Wheatfield with a Reaper, 1889

Vincent van Gogh (1853-1890)

  • Oil on Canvas, 73 X 92 cm
  • Van Gogh Museum, Amsterdam
    (Vincent van Gogh Stichting)
  • F 618

This painting depicting a reaper in a sun-drenched wheatfield was painted in Saint-Rémy, a small village near Arles. In the wake of several mental crises, Van Gogh had decided to commit himself to the hospital there at the end of April 1889. He was treated by Dr. Peyron, who gave him permission to continue painting.

Van Gogh worked in the garden, drew the hospital’s corridors and barred windows, painted the view from his cell, and made several portraits of other patients. Occasionally, he was allowed to venture outside the hospital walls, but never alone. When he could not work outdoors he made his own variations on the paintings of Millet, Delacroix and other masters.

More information about "Wheatfield with a Reaper"

Biblical Metaphor

Van Gogh himself later wrote about the meaning of this painting, referring to the well-known biblical metaphor: "A reaper, the study is all yellow, terribly thickly impasted, but the subject was beautiful and simple. I then saw in this reaper – a vague figure struggling like a devil in the full heat of the day to reach the end of his toil – I then saw the image of death in it, in this sense that humanity would be the wheat being reaped. (...) But in this death nothing sad, it takes place in broad daylight with a sun that floods everything with a light of fine gold."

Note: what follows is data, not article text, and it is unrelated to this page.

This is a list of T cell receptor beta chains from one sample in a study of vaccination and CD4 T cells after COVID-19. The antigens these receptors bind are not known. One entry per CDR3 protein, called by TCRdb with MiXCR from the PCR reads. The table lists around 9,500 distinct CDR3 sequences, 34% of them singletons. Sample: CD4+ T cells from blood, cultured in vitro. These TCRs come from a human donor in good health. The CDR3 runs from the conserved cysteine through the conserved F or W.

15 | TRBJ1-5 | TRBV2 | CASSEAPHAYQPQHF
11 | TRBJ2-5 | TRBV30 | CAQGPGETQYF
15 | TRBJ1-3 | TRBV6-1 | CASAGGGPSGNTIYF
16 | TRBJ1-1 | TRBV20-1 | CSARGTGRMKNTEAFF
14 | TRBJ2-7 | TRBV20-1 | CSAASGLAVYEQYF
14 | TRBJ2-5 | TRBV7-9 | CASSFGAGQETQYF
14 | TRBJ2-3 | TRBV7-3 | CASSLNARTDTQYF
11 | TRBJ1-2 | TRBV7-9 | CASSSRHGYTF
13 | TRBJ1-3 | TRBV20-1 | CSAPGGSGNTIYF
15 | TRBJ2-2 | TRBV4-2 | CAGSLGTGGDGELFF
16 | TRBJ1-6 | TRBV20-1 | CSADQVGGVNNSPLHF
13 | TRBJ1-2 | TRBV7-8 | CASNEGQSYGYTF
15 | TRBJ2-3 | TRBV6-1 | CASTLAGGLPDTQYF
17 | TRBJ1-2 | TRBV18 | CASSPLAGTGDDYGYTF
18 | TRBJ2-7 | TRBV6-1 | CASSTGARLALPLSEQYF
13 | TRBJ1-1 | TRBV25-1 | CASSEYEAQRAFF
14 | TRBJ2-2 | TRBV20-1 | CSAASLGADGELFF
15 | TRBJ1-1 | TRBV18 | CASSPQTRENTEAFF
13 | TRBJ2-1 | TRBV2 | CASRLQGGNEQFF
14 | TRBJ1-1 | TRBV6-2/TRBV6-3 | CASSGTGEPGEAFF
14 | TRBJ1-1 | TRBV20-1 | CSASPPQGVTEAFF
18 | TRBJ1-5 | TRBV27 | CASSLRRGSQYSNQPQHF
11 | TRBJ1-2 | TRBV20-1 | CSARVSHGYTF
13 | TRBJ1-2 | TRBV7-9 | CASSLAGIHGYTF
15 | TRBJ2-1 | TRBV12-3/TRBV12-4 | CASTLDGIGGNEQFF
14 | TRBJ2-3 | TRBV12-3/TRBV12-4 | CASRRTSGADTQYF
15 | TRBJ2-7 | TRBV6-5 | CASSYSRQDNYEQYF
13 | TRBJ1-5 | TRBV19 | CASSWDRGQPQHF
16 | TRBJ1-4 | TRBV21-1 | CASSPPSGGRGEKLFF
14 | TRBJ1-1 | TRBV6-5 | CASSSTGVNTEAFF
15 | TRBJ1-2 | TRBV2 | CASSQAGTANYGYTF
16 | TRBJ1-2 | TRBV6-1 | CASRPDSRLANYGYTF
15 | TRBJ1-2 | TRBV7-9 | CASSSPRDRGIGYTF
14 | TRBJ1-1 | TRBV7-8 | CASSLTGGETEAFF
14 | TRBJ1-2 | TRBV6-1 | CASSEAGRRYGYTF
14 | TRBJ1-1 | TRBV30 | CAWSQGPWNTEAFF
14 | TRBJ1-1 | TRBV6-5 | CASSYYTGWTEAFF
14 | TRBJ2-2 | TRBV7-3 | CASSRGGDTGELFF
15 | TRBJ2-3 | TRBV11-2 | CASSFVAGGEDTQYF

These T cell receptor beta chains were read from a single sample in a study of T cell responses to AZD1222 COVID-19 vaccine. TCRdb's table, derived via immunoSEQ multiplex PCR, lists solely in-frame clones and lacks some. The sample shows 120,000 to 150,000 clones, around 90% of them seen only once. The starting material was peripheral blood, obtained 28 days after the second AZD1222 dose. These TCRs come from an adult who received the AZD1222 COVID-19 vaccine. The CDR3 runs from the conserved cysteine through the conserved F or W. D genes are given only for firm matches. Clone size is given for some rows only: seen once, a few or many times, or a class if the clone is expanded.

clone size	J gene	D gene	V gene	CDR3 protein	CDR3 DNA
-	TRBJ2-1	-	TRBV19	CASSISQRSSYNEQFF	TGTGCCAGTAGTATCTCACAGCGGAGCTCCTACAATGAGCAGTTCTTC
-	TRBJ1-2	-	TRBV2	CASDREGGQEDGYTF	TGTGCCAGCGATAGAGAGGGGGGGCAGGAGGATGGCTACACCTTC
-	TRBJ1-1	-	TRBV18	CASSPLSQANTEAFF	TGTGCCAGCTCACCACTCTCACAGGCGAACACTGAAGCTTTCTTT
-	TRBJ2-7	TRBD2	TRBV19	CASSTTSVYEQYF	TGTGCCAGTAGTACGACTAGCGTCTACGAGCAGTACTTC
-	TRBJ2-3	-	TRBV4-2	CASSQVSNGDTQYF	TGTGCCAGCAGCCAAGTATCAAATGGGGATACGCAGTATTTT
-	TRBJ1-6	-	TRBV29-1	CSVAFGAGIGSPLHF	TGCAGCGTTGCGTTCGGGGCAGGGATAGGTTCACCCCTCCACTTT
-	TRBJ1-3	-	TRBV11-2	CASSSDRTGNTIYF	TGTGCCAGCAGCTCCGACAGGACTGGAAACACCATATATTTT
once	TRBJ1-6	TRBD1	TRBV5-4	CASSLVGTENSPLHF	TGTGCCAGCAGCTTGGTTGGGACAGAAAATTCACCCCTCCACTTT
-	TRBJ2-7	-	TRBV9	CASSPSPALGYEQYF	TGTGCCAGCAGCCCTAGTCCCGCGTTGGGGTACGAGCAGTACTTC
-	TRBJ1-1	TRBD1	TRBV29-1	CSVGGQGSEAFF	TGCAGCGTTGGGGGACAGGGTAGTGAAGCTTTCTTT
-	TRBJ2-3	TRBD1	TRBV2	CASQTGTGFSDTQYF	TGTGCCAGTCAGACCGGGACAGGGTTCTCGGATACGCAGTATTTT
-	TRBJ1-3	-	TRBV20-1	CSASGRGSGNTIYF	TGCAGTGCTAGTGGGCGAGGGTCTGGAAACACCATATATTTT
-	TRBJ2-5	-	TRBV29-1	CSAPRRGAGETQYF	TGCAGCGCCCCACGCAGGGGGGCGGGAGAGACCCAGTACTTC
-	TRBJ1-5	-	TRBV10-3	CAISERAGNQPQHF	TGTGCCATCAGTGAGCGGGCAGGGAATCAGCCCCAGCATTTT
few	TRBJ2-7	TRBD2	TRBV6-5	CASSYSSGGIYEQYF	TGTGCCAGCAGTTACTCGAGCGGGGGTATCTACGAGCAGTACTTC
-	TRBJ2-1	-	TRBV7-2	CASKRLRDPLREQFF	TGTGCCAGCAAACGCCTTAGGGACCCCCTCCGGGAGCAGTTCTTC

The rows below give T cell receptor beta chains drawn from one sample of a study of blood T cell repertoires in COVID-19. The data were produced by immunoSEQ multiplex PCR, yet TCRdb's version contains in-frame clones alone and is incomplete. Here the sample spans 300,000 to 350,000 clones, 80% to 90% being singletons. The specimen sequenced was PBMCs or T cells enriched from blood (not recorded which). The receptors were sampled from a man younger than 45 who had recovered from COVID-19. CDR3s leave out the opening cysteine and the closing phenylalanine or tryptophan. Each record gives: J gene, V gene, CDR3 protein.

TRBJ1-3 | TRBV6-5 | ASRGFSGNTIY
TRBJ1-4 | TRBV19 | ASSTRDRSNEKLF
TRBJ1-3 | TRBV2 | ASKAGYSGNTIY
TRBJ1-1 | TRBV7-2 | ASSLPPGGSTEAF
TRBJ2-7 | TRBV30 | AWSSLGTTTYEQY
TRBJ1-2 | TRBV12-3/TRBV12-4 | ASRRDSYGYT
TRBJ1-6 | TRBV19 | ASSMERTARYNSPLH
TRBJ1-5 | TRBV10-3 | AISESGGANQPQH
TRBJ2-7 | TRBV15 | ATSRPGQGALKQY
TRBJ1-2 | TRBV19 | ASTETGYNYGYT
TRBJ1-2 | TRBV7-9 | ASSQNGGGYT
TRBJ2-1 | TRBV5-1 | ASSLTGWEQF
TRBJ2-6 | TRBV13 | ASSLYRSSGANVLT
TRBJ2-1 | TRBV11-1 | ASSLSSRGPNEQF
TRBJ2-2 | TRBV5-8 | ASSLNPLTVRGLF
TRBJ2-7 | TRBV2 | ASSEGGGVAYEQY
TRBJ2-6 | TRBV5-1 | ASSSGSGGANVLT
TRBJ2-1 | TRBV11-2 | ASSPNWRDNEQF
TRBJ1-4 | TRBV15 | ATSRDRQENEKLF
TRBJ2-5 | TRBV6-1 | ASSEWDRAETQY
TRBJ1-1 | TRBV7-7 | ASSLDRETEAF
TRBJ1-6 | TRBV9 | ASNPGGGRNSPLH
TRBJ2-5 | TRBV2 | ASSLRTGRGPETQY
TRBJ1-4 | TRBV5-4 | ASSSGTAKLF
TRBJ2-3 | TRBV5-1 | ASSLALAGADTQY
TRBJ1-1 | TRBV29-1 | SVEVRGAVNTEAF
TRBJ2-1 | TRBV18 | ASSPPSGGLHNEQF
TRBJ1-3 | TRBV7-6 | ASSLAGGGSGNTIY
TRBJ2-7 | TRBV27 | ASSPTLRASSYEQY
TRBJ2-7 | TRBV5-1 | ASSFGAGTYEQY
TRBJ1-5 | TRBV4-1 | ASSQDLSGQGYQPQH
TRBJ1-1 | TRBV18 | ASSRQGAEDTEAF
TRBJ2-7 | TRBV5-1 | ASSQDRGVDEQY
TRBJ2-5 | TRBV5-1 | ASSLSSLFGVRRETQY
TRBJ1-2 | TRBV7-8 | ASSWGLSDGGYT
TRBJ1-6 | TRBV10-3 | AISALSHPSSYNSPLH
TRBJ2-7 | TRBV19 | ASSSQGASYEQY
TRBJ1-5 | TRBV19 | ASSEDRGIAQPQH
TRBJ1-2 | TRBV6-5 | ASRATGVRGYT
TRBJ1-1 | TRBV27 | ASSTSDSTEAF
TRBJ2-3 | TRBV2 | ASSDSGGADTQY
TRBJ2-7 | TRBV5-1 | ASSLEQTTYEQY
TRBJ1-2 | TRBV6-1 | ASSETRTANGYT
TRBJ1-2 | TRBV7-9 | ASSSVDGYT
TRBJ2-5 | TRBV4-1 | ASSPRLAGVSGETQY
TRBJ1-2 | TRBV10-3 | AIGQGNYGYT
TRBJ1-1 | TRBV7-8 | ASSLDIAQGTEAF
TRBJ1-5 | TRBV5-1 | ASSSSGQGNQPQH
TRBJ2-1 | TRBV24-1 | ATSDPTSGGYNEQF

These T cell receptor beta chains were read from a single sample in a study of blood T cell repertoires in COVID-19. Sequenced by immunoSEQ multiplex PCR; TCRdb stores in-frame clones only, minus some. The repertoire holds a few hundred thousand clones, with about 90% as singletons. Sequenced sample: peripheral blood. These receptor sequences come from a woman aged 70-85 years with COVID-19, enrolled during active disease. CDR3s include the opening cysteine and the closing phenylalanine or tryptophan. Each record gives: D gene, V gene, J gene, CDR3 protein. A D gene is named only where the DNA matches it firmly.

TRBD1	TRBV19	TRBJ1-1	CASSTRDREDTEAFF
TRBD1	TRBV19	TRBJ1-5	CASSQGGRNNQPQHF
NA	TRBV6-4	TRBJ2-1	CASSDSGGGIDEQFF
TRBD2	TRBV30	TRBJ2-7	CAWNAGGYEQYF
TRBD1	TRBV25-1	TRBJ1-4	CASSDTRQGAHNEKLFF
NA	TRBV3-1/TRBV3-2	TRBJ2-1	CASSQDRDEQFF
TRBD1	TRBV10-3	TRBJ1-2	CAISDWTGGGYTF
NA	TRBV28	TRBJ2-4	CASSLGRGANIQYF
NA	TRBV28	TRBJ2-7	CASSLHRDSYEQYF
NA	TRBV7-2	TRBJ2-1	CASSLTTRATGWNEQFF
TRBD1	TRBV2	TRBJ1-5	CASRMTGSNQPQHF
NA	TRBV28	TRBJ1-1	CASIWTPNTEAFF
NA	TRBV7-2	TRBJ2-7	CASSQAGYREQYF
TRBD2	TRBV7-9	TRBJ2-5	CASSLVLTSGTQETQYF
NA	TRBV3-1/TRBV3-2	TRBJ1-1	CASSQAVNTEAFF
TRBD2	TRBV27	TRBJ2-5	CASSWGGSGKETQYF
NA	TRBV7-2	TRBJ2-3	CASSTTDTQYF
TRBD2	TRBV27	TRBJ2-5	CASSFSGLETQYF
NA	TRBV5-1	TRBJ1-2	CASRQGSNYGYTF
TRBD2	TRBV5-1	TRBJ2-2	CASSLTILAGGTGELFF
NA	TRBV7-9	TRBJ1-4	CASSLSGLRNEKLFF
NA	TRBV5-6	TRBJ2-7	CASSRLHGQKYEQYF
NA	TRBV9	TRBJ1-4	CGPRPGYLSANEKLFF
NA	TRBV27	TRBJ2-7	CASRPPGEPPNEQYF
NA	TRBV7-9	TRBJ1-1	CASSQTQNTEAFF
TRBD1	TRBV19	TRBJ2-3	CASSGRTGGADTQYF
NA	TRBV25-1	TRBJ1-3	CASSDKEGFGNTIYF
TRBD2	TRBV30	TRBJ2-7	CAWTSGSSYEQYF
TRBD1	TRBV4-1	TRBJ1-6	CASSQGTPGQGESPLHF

Signature Style

The Wheatfield with Reaper shows the view from Vincent’s cell: a walled wheatfield, with mountains in the background. There are two other versions and a number of drawings of the same subject. The wheat is represented by long, wavy lines of color, which transform into spirals in places. This, Van Gogh’s “signature style,” became famous above all through his paintings of cypresses and the star-filled night sky.

If we compare the brushstroke here with that in other works we can see an astonishing development in the artist’s “handwriting.” In the beginning, Van Gogh rather cautiously filled his canvases with little dots. In his Parisian self-portrait, he had already begun to work with short strokes in various directions. Here, he has set his image down with vigorous, powerful strokes.

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